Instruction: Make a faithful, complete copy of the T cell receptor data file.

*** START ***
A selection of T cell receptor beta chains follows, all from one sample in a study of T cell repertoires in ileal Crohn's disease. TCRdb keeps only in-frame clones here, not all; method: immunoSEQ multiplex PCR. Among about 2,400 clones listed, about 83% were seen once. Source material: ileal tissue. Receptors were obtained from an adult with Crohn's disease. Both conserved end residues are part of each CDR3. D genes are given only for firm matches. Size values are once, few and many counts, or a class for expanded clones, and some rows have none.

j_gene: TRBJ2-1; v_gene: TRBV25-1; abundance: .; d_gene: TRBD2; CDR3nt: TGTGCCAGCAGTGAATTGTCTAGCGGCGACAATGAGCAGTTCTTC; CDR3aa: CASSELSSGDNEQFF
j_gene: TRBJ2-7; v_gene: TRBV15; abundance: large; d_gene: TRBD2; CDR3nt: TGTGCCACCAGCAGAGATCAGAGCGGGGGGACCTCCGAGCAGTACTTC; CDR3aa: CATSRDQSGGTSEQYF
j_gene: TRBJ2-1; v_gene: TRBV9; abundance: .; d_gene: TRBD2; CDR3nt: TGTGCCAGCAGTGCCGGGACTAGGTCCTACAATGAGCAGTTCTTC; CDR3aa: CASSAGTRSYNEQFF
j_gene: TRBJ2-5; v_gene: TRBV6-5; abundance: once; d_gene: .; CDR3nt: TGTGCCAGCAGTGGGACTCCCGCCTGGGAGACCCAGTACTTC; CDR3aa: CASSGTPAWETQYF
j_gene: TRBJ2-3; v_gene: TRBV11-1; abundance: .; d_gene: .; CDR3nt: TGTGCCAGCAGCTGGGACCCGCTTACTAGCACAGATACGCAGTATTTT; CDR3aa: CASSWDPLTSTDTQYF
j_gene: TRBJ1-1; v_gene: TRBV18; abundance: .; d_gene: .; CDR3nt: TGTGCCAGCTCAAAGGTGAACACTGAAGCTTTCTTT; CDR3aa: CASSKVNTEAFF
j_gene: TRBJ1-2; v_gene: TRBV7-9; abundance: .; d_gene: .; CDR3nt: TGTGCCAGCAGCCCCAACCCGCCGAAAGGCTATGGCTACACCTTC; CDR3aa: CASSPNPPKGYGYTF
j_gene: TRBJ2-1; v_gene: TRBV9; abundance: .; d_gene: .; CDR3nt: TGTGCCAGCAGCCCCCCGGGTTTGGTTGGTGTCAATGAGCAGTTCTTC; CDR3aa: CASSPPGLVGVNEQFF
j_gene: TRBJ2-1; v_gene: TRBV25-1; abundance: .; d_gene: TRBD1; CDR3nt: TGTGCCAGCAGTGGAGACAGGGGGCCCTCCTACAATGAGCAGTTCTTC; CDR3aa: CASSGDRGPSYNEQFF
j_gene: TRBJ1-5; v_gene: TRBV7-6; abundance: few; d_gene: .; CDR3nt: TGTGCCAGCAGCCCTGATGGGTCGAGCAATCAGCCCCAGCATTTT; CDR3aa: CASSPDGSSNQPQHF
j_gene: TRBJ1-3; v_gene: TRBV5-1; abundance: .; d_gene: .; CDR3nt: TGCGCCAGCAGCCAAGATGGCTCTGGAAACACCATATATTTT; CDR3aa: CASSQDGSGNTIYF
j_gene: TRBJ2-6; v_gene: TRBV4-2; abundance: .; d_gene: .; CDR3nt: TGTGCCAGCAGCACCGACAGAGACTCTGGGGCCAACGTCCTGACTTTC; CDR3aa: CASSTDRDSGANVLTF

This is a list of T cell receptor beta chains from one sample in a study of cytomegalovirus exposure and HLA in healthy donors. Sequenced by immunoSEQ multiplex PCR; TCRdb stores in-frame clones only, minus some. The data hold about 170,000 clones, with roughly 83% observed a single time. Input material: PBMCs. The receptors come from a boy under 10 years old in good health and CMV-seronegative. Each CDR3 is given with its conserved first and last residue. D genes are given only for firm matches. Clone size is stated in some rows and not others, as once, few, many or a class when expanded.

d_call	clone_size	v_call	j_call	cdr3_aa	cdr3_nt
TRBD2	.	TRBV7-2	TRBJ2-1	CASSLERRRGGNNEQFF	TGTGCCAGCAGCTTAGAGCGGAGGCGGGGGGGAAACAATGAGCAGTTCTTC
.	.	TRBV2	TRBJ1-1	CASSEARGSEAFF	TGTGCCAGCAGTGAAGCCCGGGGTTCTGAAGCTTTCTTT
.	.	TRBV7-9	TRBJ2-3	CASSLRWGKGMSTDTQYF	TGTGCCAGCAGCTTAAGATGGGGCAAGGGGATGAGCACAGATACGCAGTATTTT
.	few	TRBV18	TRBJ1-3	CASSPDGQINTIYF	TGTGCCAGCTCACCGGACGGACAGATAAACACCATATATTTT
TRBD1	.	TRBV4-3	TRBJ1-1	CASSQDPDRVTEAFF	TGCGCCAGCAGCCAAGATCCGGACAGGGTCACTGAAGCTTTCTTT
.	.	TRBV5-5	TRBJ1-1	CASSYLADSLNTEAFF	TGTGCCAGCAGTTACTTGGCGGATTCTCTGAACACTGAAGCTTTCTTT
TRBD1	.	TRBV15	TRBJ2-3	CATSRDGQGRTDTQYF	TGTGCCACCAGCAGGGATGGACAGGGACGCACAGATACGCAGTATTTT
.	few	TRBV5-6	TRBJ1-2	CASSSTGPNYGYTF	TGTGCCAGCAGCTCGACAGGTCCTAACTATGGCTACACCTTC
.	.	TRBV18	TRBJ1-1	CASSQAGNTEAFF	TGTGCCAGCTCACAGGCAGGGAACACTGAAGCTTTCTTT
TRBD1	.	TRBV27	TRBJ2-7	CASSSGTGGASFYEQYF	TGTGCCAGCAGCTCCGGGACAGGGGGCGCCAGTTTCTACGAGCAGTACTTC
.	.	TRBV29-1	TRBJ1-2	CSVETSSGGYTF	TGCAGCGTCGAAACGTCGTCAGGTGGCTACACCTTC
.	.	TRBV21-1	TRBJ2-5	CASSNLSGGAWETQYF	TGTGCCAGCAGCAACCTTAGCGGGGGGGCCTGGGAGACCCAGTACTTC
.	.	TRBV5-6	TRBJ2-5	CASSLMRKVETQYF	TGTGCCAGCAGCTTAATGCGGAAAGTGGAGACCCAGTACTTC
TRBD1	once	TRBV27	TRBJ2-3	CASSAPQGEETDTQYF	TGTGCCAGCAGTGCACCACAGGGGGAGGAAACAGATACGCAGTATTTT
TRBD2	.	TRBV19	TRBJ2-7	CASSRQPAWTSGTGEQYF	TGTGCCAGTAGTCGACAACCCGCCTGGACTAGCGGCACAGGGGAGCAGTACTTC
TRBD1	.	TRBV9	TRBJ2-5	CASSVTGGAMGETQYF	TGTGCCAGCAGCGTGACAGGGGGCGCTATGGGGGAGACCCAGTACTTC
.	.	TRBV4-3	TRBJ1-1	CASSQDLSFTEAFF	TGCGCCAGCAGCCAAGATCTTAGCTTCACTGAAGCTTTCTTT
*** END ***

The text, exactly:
A selection of T cell receptor beta chains follows, all from one sample in a study of T cell repertoires in ileal Crohn's disease. TCRdb keeps only in-frame clones here, not all; method: immunoSEQ multiplex PCR. Among about 2,400 clones listed, about 83% were seen once. Source material: ileal tissue. Receptors were obtained from an adult with Crohn's disease. Both conserved end residues are part of each CDR3. D genes are given only for firm matches. Size values are once, few and many counts, or a class for expanded clones, and some rows have none.

j_gene: TRBJ2-1; v_gene: TRBV25-1; abundance: .; d_gene: TRBD2; CDR3nt: TGTGCCAGCAGTGAATTGTCTAGCGGCGACAATGAGCAGTTCTTC; CDR3aa: CASSELSSGDNEQFF
j_gene: TRBJ2-7; v_gene: TRBV15; abundance: large; d_gene: TRBD2; CDR3nt: TGTGCCACCAGCAGAGATCAGAGCGGGGGGACCTCCGAGCAGTACTTC; CDR3aa: CATSRDQSGGTSEQYF
j_gene: TRBJ2-1; v_gene: TRBV9; abundance: .; d_gene: TRBD2; CDR3nt: TGTGCCAGCAGTGCCGGGACTAGGTCCTACAATGAGCAGTTCTTC; CDR3aa: CASSAGTRSYNEQFF
j_gene: TRBJ2-5; v_gene: TRBV6-5; abundance: once; d_gene: .; CDR3nt: TGTGCCAGCAGTGGGACTCCCGCCTGGGAGACCCAGTACTTC; CDR3aa: CASSGTPAWETQYF
j_gene: TRBJ2-3; v_gene: TRBV11-1; abundance: .; d_gene: .; CDR3nt: TGTGCCAGCAGCTGGGACCCGCTTACTAGCACAGATACGCAGTATTTT; CDR3aa: CASSWDPLTSTDTQYF
j_gene: TRBJ1-1; v_gene: TRBV18; abundance: .; d_gene: .; CDR3nt: TGTGCCAGCTCAAAGGTGAACACTGAAGCTTTCTTT; CDR3aa: CASSKVNTEAFF
j_gene: TRBJ1-2; v_gene: TRBV7-9; abundance: .; d_gene: .; CDR3nt: TGTGCCAGCAGCCCCAACCCGCCGAAAGGCTATGGCTACACCTTC; CDR3aa: CASSPNPPKGYGYTF
j_gene: TRBJ2-1; v_gene: TRBV9; abundance: .; d_gene: .; CDR3nt: TGTGCCAGCAGCCCCCCGGGTTTGGTTGGTGTCAATGAGCAGTTCTTC; CDR3aa: CASSPPGLVGVNEQFF
j_gene: TRBJ2-1; v_gene: TRBV25-1; abundance: .; d_gene: TRBD1; CDR3nt: TGTGCCAGCAGTGGAGACAGGGGGCCCTCCTACAATGAGCAGTTCTTC; CDR3aa: CASSGDRGPSYNEQFF
j_gene: TRBJ1-5; v_gene: TRBV7-6; abundance: few; d_gene: .; CDR3nt: TGTGCCAGCAGCCCTGATGGGTCGAGCAATCAGCCCCAGCATTTT; CDR3aa: CASSPDGSSNQPQHF
j_gene: TRBJ1-3; v_gene: TRBV5-1; abundance: .; d_gene: .; CDR3nt: TGCGCCAGCAGCCAAGATGGCTCTGGAAACACCATATATTTT; CDR3aa: CASSQDGSGNTIYF
j_gene: TRBJ2-6; v_gene: TRBV4-2; abundance: .; d_gene: .; CDR3nt: TGTGCCAGCAGCACCGACAGAGACTCTGGGGCCAACGTCCTGACTTTC; CDR3aa: CASSTDRDSGANVLTF

This is a list of T cell receptor beta chains from one sample in a study of cytomegalovirus exposure and HLA in healthy donors. Sequenced by immunoSEQ multiplex PCR; TCRdb stores in-frame clones only, minus some. The data hold about 170,000 clones, with roughly 83% observed a single time. Input material: PBMCs. The receptors come from a boy under 10 years old in good health and CMV-seronegative. Each CDR3 is given with its conserved first and last residue. D genes are given only for firm matches. Clone size is stated in some rows and not others, as once, few, many or a class when expanded.

d_call	clone_size	v_call	j_call	cdr3_aa	cdr3_nt
TRBD2	.	TRBV7-2	TRBJ2-1	CASSLERRRGGNNEQFF	TGTGCCAGCAGCTTAGAGCGGAGGCGGGGGGGAAACAATGAGCAGTTCTTC
.	.	TRBV2	TRBJ1-1	CASSEARGSEAFF	TGTGCCAGCAGTGAAGCCCGGGGTTCTGAAGCTTTCTTT
.	.	TRBV7-9	TRBJ2-3	CASSLRWGKGMSTDTQYF	TGTGCCAGCAGCTTAAGATGGGGCAAGGGGATGAGCACAGATACGCAGTATTTT
.	few	TRBV18	TRBJ1-3	CASSPDGQINTIYF	TGTGCCAGCTCACCGGACGGACAGATAAACACCATATATTTT
TRBD1	.	TRBV4-3	TRBJ1-1	CASSQDPDRVTEAFF	TGCGCCAGCAGCCAAGATCCGGACAGGGTCACTGAAGCTTTCTTT
.	.	TRBV5-5	TRBJ1-1	CASSYLADSLNTEAFF	TGTGCCAGCAGTTACTTGGCGGATTCTCTGAACACTGAAGCTTTCTTT
TRBD1	.	TRBV15	TRBJ2-3	CATSRDGQGRTDTQYF	TGTGCCACCAGCAGGGATGGACAGGGACGCACAGATACGCAGTATTTT
.	few	TRBV5-6	TRBJ1-2	CASSSTGPNYGYTF	TGTGCCAGCAGCTCGACAGGTCCTAACTATGGCTACACCTTC
.	.	TRBV18	TRBJ1-1	CASSQAGNTEAFF	TGTGCCAGCTCACAGGCAGGGAACACTGAAGCTTTCTTT
TRBD1	.	TRBV27	TRBJ2-7	CASSSGTGGASFYEQYF	TGTGCCAGCAGCTCCGGGACAGGGGGCGCCAGTTTCTACGAGCAGTACTTC
.	.	TRBV29-1	TRBJ1-2	CSVETSSGGYTF	TGCAGCGTCGAAACGTCGTCAGGTGGCTACACCTTC
.	.	TRBV21-1	TRBJ2-5	CASSNLSGGAWETQYF	TGTGCCAGCAGCAACCTTAGCGGGGGGGCCTGGGAGACCCAGTACTTC
.	.	TRBV5-6	TRBJ2-5	CASSLMRKVETQYF	TGTGCCAGCAGCTTAATGCGGAAAGTGGAGACCCAGTACTTC
TRBD1	once	TRBV27	TRBJ2-3	CASSAPQGEETDTQYF	TGTGCCAGCAGTGCACCACAGGGGGAGGAAACAGATACGCAGTATTTT
TRBD2	.	TRBV19	TRBJ2-7	CASSRQPAWTSGTGEQYF	TGTGCCAGTAGTCGACAACCCGCCTGGACTAGCGGCACAGGGGAGCAGTACTTC
TRBD1	.	TRBV9	TRBJ2-5	CASSVTGGAMGETQYF	TGTGCCAGCAGCGTGACAGGGGGCGCTATGGGGGAGACCCAGTACTTC
.	.	TRBV4-3	TRBJ1-1	CASSQDLSFTEAFF	TGCGCCAGCAGCCAAGATCTTAGCTTCACTGAAGCTTTCTTT